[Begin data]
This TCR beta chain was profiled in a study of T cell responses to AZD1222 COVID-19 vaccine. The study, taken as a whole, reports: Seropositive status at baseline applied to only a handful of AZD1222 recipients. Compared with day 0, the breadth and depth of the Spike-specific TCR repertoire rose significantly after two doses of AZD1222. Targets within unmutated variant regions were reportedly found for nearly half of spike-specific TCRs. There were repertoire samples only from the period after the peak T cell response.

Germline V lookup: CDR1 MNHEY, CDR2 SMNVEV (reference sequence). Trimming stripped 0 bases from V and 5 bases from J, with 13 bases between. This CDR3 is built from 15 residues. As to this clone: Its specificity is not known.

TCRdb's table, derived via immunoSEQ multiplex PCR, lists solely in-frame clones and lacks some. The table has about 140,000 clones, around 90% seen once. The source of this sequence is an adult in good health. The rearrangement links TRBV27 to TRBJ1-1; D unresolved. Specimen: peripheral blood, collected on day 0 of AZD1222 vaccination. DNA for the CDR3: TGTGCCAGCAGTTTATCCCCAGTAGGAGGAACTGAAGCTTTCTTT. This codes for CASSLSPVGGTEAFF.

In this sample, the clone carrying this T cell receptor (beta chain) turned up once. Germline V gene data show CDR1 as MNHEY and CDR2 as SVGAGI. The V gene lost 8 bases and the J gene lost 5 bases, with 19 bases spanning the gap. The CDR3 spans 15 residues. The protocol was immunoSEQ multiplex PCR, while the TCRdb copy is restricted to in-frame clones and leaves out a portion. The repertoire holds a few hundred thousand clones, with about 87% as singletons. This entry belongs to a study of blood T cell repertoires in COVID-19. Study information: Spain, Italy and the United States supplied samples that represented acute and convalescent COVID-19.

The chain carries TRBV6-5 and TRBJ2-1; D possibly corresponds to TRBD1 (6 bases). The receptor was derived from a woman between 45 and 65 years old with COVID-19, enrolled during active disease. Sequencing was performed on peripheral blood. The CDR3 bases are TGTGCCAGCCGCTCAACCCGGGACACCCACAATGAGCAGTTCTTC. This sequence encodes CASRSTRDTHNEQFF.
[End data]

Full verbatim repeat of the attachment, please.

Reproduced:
This TCR beta chain was profiled in a study of T cell responses to AZD1222 COVID-19 vaccine. The study, taken as a whole, reports: Seropositive status at baseline applied to only a handful of AZD1222 recipients. Compared with day 0, the breadth and depth of the Spike-specific TCR repertoire rose significantly after two doses of AZD1222. Targets within unmutated variant regions were reportedly found for nearly half of spike-specific TCRs. There were repertoire samples only from the period after the peak T cell response.

Germline V lookup: CDR1 MNHEY, CDR2 SMNVEV (reference sequence). Trimming stripped 0 bases from V and 5 bases from J, with 13 bases between. This CDR3 is built from 15 residues. As to this clone: Its specificity is not known.

TCRdb's table, derived via immunoSEQ multiplex PCR, lists solely in-frame clones and lacks some. The table has about 140,000 clones, around 90% seen once. The source of this sequence is an adult in good health. The rearrangement links TRBV27 to TRBJ1-1; D unresolved. Specimen: peripheral blood, collected on day 0 of AZD1222 vaccination. DNA for the CDR3: TGTGCCAGCAGTTTATCCCCAGTAGGAGGAACTGAAGCTTTCTTT. This codes for CASSLSPVGGTEAFF.

In this sample, the clone carrying this T cell receptor (beta chain) turned up once. Germline V gene data show CDR1 as MNHEY and CDR2 as SVGAGI. The V gene lost 8 bases and the J gene lost 5 bases, with 19 bases spanning the gap. The CDR3 spans 15 residues. The protocol was immunoSEQ multiplex PCR, while the TCRdb copy is restricted to in-frame clones and leaves out a portion. The repertoire holds a few hundred thousand clones, with about 87% as singletons. This entry belongs to a study of blood T cell repertoires in COVID-19. Study information: Spain, Italy and the United States supplied samples that represented acute and convalescent COVID-19.

The chain carries TRBV6-5 and TRBJ2-1; D possibly corresponds to TRBD1 (6 bases). The receptor was derived from a woman between 45 and 65 years old with COVID-19, enrolled during active disease. Sequencing was performed on peripheral blood. The CDR3 bases are TGTGCCAGCCGCTCAACCCGGGACACCCACAATGAGCAGTTCTTC. This sequence encodes CASRSTRDTHNEQFF.